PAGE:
d e s p i c a b l e  m e  2

despicable me 2 1.jpeg

28th June 2013

Pierre Coffin & Chris Renaud

Minions! 

98 Minutes

U

Si

26th June 2013

UK Release

Director

Starring

Runtime

Certificate

Reviewer

Reviewed

 

The original Despicable Me kind of sneaked up on us. A relatively modest budget animation at $69 million (Toy Story 3 from the same year cost $200 million), it has gone on to gross more than $250 million in the USA alone. The DVD sales must be phenomenal. Needless to say we loved it. Steve Carrel’s  Gru was a superb invention and his gradual transformation from global super villain to caring father was a joy to behold. Throw in an inspired turn by Jason Segel as the irritating real bad guy Vector, a bunch of Minions that closely resemble the toy container you get out of a kinder egg, three endlessly cute but never cloying kiddies and you get a genuinely charming and occasionally laugh out loud funny comedy.

Fast forward three short years and we get to Despicable Me 2. Gru is spending his time pleading with unreliable children’s party acts, Dr Nefario (Gru’s erstwhile head of R&D) is getting restless with the tasks he’s been given since world crime was removed from his day job (predominantly the creation of some truly suspect jelly) and even Kyle the almost dog has stopped eating everything and now sleeps happily with Agnes. The minions meanwhile are doing what they do best. Which is increasingly act like Oompa Loompas.

What’s a villain to do? Step forward a sassy agent from the Anti-Villain League (Kirsten Wiig’s Lucy Wilde) to recruit Gru on a villain finding exercise and soon Gru is facing his life-long fear of dating whilst trying to get to the bottom of somebody else’s nefarious scheme. Meanwhile Dr. Nefarious has taken up a suspiciously timed offer of alternative employment (effectively sidelining him for much of the movie).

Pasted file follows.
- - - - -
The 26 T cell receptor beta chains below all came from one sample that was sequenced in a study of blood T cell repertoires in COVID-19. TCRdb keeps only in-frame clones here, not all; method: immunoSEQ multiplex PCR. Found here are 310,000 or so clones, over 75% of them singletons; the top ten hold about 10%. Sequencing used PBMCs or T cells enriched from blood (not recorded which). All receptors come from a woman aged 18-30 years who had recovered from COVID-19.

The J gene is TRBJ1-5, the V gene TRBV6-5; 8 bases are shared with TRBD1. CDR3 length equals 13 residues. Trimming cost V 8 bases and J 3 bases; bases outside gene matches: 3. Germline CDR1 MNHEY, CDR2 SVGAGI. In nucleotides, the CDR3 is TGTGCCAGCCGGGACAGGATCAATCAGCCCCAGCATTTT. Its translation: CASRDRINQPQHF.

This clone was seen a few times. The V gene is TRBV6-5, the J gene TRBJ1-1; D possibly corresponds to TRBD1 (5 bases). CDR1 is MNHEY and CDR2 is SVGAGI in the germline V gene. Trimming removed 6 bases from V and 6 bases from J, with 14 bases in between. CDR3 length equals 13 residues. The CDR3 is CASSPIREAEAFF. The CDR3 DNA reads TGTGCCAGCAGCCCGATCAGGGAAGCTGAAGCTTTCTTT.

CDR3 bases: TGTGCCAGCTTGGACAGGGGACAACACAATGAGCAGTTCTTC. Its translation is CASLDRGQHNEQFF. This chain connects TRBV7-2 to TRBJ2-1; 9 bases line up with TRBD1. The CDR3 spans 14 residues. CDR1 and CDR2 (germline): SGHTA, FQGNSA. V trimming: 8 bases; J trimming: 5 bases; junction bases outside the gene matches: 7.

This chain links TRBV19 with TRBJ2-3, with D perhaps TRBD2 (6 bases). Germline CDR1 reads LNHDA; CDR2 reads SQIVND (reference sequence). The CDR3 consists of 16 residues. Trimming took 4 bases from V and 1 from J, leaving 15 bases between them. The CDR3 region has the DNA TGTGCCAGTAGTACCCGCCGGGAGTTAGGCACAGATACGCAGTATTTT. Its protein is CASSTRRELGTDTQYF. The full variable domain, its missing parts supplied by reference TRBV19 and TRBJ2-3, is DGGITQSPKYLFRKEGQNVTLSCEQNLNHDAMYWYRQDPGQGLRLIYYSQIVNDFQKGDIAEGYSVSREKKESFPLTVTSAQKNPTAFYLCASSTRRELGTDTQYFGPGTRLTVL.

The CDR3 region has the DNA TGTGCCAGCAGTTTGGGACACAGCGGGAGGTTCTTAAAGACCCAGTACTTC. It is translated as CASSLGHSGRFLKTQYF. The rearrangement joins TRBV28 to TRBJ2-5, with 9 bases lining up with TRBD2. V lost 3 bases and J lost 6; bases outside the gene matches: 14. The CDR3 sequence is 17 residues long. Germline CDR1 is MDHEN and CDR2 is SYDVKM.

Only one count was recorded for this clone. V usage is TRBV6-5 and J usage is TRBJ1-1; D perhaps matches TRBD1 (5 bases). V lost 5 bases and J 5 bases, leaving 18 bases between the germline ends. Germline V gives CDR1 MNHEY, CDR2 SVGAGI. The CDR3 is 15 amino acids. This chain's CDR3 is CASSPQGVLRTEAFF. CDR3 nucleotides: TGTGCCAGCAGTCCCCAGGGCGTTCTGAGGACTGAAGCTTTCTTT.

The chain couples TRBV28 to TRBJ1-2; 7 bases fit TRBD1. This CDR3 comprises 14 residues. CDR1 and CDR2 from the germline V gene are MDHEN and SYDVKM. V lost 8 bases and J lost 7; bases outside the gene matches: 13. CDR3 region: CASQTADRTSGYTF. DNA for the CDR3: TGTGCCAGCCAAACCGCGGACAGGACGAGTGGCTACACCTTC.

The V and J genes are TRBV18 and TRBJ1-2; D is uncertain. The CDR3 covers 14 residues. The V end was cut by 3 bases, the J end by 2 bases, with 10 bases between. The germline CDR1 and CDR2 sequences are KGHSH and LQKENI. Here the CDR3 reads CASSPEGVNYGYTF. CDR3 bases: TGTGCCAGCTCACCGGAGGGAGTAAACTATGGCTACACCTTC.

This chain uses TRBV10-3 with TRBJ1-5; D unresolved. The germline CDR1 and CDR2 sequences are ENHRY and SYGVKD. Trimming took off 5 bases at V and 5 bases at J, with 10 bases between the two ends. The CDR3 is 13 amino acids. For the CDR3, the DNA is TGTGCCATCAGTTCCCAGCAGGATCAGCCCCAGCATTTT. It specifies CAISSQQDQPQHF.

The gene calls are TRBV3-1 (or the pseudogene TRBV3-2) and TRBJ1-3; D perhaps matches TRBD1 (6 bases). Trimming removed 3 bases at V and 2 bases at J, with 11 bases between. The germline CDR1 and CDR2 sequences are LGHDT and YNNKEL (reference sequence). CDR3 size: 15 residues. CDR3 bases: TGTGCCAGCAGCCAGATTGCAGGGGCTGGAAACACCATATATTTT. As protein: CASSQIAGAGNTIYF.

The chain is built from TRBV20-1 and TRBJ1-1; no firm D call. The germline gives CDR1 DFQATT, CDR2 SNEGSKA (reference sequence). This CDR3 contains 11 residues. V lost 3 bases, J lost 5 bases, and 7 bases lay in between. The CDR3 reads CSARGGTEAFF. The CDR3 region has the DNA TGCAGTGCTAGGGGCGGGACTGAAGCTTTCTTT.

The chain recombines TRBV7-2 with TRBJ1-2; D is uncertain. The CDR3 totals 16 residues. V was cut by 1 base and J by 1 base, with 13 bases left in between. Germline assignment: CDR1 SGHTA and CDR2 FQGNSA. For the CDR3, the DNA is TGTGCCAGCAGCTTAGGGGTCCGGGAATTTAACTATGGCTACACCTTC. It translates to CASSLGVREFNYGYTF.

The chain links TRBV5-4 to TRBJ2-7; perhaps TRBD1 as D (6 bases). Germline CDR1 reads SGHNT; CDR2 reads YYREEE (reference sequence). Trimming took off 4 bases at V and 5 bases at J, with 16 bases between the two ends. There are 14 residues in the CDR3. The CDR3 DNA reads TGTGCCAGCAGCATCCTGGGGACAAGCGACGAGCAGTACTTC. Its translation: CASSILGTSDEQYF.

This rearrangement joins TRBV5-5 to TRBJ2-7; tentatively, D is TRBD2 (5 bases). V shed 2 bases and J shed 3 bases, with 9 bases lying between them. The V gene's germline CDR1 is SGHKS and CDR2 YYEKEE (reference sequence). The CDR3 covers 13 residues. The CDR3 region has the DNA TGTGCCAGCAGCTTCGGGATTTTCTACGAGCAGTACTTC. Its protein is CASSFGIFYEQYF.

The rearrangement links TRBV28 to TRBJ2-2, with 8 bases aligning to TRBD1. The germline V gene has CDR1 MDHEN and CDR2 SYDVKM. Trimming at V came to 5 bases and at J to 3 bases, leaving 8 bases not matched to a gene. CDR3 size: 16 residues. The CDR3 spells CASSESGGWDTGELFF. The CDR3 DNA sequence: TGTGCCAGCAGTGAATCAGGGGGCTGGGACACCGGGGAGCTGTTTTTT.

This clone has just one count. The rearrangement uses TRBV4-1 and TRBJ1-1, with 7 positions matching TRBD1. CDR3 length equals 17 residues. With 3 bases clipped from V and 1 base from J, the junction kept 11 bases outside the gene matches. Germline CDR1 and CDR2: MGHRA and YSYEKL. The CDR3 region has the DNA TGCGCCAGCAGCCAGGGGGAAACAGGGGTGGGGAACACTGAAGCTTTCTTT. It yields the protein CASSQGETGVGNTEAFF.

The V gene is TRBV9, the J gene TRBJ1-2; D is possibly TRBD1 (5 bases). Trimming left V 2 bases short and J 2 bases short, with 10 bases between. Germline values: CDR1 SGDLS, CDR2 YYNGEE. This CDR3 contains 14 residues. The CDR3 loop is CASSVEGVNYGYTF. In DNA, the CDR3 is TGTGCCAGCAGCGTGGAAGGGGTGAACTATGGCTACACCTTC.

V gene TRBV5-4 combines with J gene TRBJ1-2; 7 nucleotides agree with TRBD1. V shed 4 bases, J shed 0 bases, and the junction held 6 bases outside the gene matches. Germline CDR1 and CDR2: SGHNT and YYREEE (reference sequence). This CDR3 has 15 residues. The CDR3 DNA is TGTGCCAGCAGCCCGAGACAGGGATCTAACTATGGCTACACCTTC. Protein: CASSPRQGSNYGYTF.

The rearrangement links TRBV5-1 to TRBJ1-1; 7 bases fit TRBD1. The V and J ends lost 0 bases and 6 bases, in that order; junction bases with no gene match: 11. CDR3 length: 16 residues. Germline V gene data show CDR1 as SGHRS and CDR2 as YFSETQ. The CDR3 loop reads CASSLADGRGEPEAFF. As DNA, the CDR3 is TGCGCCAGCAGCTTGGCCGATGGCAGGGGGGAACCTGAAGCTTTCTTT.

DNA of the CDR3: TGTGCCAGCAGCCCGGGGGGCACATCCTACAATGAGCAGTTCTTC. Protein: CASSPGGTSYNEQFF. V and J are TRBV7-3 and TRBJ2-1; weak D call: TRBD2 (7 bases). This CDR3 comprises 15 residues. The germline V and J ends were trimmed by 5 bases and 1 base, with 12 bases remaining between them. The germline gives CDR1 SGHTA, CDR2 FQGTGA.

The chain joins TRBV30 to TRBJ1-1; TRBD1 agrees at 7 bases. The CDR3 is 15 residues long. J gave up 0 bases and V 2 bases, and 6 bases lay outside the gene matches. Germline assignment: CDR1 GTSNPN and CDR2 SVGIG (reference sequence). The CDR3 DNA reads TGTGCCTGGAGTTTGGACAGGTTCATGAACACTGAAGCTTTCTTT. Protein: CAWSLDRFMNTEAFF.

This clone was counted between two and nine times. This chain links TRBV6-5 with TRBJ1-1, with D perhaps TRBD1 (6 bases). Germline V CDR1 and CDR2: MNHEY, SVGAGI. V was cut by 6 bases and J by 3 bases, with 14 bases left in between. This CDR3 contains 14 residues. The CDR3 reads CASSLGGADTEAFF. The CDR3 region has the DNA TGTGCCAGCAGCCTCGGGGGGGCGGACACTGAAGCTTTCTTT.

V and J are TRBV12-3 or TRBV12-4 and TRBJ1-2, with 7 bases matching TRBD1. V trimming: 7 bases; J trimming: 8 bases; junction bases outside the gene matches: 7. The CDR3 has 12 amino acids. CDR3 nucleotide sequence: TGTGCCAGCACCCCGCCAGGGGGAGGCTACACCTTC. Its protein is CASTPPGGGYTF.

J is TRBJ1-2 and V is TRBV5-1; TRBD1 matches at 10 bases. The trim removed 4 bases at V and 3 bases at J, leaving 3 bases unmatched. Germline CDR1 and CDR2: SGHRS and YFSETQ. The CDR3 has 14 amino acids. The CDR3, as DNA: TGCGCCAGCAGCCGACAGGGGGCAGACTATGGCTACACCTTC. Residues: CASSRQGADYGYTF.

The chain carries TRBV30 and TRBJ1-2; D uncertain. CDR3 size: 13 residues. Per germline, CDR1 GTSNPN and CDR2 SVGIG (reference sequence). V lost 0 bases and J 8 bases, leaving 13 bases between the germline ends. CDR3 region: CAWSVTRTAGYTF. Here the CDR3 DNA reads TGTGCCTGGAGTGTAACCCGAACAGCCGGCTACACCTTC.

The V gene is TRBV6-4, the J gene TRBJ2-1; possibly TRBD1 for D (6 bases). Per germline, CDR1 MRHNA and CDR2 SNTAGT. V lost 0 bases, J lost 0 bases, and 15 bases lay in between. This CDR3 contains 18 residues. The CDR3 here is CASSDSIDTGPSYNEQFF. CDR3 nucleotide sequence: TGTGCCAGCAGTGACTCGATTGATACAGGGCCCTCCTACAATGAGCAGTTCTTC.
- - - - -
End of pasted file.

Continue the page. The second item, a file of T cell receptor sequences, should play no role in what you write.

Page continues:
As with the first movie, the Minions spend the entire movie threatening to steal the show from their ‘human’ counterparts and the credit sequence at the end would seem to hint at an entire Minion movie in the making (the sequence is brilliant). They get more screen time this time around and the film is at its funniest when it is just riffing on the various tasks the minions perform, their gibberish banter and their unswerving loyalty to the boss. The special purple Minions that appear later in the movie are particularly hilarious.

Where Despicable Me 2 is completely unmatched is in its consistent ability to be utterly charming and touching without ever seeming sentimental and in looking magnificent (the shiny animation style is wonderful). The kids, Agnes in particular are completely adorable (Agnes’ description of Gru’s head – sadly given away in the trailer – is genuinely hilarious) but the writers struggle to find places for them all. Edith gets shortest shrift (middle child and all) but it’s in the bad guys that the film stutters.

Vector provided a great deal of the slapstick humour in the first film and Eduardo just doesn’t manage this. It takes too long for the chief bad guy to be discovered and then his gadgets are largely limited to a big magnet and some nasty serum and he just doesn’t have the personality of Vector. He’s just not as funny as he should be (though the image of him riding a shark on a rocket into the volcano is pretty good) and it’s a shame that Pacino is reported to have dropped out of the role as he may have brought more to it. Wiig is great fun as the fabulous Wilde and Carell’s Gru is fleshed out well, particularly with the flashbacks to his unhappy childhood.

I had a thoroughly good time watching this instalment but the long and the short of it is that it’s just not up to the standard of the first movie. Think constantly amusing with the occasional laugh out loud moment. You’ll likely come out of it wishing there has been more of what’s featured during the end credits. But then, what do I know? As a somewhat less jaded cinemagoer was heard to mention as I left the press screening “best movie ever made”. Ignore the first couple of sentences of this paragraph and take the sage words of that ten year old. The film will make you smile for the rest of the day and you will head home humming Pharrell Williams’ fantastic theme from the first movie.

Check out the Despicable Me 2 trailer here.

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